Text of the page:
Hello everyone! 

Time for an update...


I can't believe it has only been 7 days. I feel like I have been in Spain for a month! I have done so much in this past week.

Shortly after I arrived, my house moms gave me a tour of the apartment and offered me coffee. We sat down and talked... or tried too... I explained that I only knew a little Spanish and she said she only knew a little English. I understood most of what she was saying and tried to converse back, which ended up in a game of charades between the two of us until we decided to bust out the Spanish-English dictionary. She was so sweet and patient with me and told me I would get better. She also offered to sit and talk with me at nights to improve my spanish if I wanted.

I was relieved when my roommate arrived because she is in the class above me and speaks much more spanish than I do. I was a little worried that I was in over my head because most people chose to live in the apartments. Only 5 out of 27 did the home stay.. Eeekkk. But a week into living here, I am very happy I did. From talking to the other homestays, it sounds like we got the best family :)


My Family:

I live with a woman named Concha and her sister Luisa. I can tell they have hosted a lot of international student because there are pictures are all over the living room. I don't think they ever got married or had kids so they love to have people here and care for someone. They are required to feed us breakfast and dinner but for the past week they have offered us lunch or made it for us to take to school. We're spoiled :D They call us guapa (beautiful) and when both Rachel and I got sick, they told us "Don't worry, we're your moms here in Spain, we will take care of you." We live in an apartment 1 metro stop and a couple blocks from school. My roommate Rachel and I share a spacious room. Concha and Luisa each have their own room and there is a 4th bedroom where a girl from USC is staying.  There is also a small kitchen and living room with a balcony. Their apartments are pretty small but very homey.

In front of my house

Me and my roommates room

The view from our balcony

more city streets

The City:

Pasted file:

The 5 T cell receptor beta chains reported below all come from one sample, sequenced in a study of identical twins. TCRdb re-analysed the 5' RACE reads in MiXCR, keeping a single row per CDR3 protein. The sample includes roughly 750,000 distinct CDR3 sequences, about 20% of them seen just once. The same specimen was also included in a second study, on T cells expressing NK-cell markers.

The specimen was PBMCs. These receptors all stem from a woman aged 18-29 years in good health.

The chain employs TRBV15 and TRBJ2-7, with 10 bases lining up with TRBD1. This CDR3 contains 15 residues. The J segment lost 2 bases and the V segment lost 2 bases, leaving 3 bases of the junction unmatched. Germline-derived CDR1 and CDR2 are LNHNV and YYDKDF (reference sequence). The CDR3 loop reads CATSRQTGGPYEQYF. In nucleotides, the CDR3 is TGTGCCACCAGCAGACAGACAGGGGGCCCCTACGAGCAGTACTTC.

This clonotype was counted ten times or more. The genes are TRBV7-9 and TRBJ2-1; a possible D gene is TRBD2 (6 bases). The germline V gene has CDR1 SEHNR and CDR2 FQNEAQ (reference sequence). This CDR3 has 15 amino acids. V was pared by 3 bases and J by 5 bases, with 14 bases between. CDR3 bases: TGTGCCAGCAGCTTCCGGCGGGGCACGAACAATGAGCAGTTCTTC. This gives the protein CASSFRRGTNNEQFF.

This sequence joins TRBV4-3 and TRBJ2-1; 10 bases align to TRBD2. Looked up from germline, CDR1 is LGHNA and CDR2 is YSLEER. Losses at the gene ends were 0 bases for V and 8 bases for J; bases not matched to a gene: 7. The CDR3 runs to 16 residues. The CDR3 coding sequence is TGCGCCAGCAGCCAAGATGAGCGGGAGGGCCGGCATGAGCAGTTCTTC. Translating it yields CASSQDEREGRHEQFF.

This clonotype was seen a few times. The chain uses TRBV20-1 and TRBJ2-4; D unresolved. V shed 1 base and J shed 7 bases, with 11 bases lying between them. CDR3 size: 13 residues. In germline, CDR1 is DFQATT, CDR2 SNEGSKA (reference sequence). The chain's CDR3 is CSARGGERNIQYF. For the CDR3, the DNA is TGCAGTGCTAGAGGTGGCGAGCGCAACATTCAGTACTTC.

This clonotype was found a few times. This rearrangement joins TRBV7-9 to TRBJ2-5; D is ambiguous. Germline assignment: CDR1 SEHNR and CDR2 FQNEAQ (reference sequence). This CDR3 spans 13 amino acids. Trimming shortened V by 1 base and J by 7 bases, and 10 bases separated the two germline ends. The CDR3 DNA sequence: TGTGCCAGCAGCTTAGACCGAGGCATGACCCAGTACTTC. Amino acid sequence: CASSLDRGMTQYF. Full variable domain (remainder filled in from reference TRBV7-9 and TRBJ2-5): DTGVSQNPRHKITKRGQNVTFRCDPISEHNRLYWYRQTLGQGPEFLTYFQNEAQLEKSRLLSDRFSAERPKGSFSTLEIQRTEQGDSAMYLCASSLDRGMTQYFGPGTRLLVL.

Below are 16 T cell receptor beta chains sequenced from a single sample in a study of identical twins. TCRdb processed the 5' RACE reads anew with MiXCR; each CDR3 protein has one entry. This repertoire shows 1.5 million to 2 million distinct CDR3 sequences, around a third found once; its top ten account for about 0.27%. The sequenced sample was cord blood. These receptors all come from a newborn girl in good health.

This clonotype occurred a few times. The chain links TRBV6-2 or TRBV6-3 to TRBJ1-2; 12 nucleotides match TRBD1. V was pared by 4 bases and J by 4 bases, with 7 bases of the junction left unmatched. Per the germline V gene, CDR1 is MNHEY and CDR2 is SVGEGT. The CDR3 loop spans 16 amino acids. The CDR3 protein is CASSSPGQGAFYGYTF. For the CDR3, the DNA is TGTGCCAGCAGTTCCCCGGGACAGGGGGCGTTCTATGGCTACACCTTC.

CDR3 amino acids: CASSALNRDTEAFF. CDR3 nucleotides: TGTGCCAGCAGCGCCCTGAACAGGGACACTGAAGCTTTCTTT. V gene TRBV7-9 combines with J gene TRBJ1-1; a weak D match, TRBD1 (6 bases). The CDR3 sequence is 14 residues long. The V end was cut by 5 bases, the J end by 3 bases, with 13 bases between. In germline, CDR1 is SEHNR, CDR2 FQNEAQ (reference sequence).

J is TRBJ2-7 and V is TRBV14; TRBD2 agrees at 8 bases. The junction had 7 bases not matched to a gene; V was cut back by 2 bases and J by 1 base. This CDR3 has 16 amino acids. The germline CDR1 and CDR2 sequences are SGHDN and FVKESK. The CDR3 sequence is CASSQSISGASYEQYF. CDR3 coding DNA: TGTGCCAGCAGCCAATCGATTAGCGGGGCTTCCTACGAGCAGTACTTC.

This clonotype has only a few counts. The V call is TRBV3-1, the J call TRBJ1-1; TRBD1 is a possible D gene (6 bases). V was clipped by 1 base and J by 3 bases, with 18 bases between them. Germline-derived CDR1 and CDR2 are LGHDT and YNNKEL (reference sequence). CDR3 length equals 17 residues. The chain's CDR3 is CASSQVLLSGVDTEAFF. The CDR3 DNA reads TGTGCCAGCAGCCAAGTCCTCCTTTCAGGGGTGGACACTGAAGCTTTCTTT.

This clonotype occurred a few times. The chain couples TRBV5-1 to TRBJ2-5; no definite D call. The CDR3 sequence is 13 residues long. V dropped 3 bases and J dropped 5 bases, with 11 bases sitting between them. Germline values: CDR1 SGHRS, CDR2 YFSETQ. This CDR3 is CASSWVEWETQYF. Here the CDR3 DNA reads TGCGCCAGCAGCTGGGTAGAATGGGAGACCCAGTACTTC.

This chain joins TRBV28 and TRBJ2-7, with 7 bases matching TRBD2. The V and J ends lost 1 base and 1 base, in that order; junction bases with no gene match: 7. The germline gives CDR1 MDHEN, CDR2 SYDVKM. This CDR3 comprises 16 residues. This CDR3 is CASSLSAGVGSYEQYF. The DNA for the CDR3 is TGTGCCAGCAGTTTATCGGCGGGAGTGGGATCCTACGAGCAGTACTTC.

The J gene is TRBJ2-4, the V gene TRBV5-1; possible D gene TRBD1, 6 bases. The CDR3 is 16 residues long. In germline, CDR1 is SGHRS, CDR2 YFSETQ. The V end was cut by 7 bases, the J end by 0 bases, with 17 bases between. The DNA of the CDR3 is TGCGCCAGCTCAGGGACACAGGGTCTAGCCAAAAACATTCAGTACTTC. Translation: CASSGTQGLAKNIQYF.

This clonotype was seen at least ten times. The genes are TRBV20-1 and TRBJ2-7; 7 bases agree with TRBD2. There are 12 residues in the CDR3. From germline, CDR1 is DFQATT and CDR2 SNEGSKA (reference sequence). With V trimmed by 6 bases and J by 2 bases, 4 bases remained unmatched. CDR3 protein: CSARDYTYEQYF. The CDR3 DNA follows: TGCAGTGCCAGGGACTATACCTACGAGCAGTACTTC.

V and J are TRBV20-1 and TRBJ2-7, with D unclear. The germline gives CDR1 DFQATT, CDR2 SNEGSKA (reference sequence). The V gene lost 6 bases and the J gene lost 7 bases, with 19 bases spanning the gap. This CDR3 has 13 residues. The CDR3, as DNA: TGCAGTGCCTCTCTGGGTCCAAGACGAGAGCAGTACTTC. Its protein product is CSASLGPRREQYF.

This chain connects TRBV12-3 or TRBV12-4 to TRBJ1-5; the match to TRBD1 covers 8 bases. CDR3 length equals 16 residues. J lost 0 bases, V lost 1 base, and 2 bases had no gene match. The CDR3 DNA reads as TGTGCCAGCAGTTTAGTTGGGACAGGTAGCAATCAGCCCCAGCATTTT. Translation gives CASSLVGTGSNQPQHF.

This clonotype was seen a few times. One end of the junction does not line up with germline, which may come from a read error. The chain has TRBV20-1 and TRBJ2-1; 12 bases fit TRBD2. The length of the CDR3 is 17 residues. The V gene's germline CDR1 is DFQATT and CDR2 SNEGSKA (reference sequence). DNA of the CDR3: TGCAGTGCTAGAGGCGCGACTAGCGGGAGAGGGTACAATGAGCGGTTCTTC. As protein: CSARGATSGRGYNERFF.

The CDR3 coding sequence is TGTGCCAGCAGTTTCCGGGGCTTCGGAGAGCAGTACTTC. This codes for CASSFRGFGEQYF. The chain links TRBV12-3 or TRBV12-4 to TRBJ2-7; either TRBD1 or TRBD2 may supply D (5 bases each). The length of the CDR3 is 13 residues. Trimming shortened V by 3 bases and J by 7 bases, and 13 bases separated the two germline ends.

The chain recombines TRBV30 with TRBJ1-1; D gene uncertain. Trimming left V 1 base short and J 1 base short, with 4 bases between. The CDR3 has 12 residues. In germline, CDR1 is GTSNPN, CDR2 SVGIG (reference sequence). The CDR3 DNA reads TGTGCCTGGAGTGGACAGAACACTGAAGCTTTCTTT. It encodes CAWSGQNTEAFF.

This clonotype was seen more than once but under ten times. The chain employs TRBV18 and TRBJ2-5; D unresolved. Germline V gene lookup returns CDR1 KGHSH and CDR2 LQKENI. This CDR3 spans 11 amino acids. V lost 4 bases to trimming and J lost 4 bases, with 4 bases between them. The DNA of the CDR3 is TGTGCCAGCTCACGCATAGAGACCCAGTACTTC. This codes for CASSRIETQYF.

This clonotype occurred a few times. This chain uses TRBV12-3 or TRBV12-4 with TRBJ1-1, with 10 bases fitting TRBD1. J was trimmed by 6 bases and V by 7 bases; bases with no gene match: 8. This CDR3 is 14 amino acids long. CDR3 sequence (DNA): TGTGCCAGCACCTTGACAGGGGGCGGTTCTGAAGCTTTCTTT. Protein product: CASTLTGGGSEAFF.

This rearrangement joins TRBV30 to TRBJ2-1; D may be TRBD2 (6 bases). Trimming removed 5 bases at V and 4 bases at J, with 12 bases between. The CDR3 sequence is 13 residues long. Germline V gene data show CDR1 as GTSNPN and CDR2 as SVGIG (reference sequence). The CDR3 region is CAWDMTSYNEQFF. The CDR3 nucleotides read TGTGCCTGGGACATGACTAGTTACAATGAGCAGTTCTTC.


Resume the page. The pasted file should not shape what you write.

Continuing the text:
Balconies 

On the second day, we walked around the city a bit before our orientation for school. The city reminds me a little of San Francisco except the architecture which is very European. The buildings are beautiful and often have intricate designs. The side streets are narrow with trees and tall apartment buildings with iron balconies all the way to the top. 












Mmmmm Bocadillo




They have individualized stores or only a few "supermarkets" which are small/minimal for our standards. Instead, for medicine there are pharmacies on every other block, bakeries, meat stores, lots of cafes and restaurants and the occasional burger king or Starbucks. We got hungry on our walk and stopped in to a place called museo de jamon (which translates to museum of ham) Boooyyy do they love their ham! lol We got a bocadillo (sandwich) for 1.5 euros. It was thinly sliced ham (like prosciutto) and cheese on a croissant - I fell in love! looks like bocadillos may be my main food source here. 









Cathedral

Later during our orientation, we went down to the city center to get a tour of Madrid. We took the metro to the Opera house where we met our Spanish tour guide. She took us to the royal palace and told us some history about the royal families of Spain and how Madrid became the capitol.  Now the palace is much too large (400 rooms for the family and all who worked for them) to live in and the royal family lives somewhere else. But they still use the palace for certain events. Next door we saw an old cathedral built with beautiful marble carvings. She then showed us some of the oldest buildings in madrid, the first city hall, a market and then plaza mayor. The plaza is a rectangular shape with residential apartments whose balconies all face inward. It used to be the site of soccer games, bullfights and even where criminals who were condemned to death were executed. Now it is lined with cafes and shops. There were magicians, street performers and even a mickey mouse in the plaza entertaining those visiting. Our final stop was the Puerta de Sol. This other plaza is where everyone gathers in Apain for new years eve. Even those who don't go, watch the clock in the plaza count down from their TVs. When it strikes twelve, Spaniards eat a grape for every ring. A grape at every stoke of the clock symbolizes 12 months of good luck... and a mouth full of grapes.  

The Royal Palace

Me at Plaza Mayor

Plaza Mayor

I get around everywhere by the Metro. It is so easy to use. The lines go all over the city, its prompt and super clean! It puts BART to shame.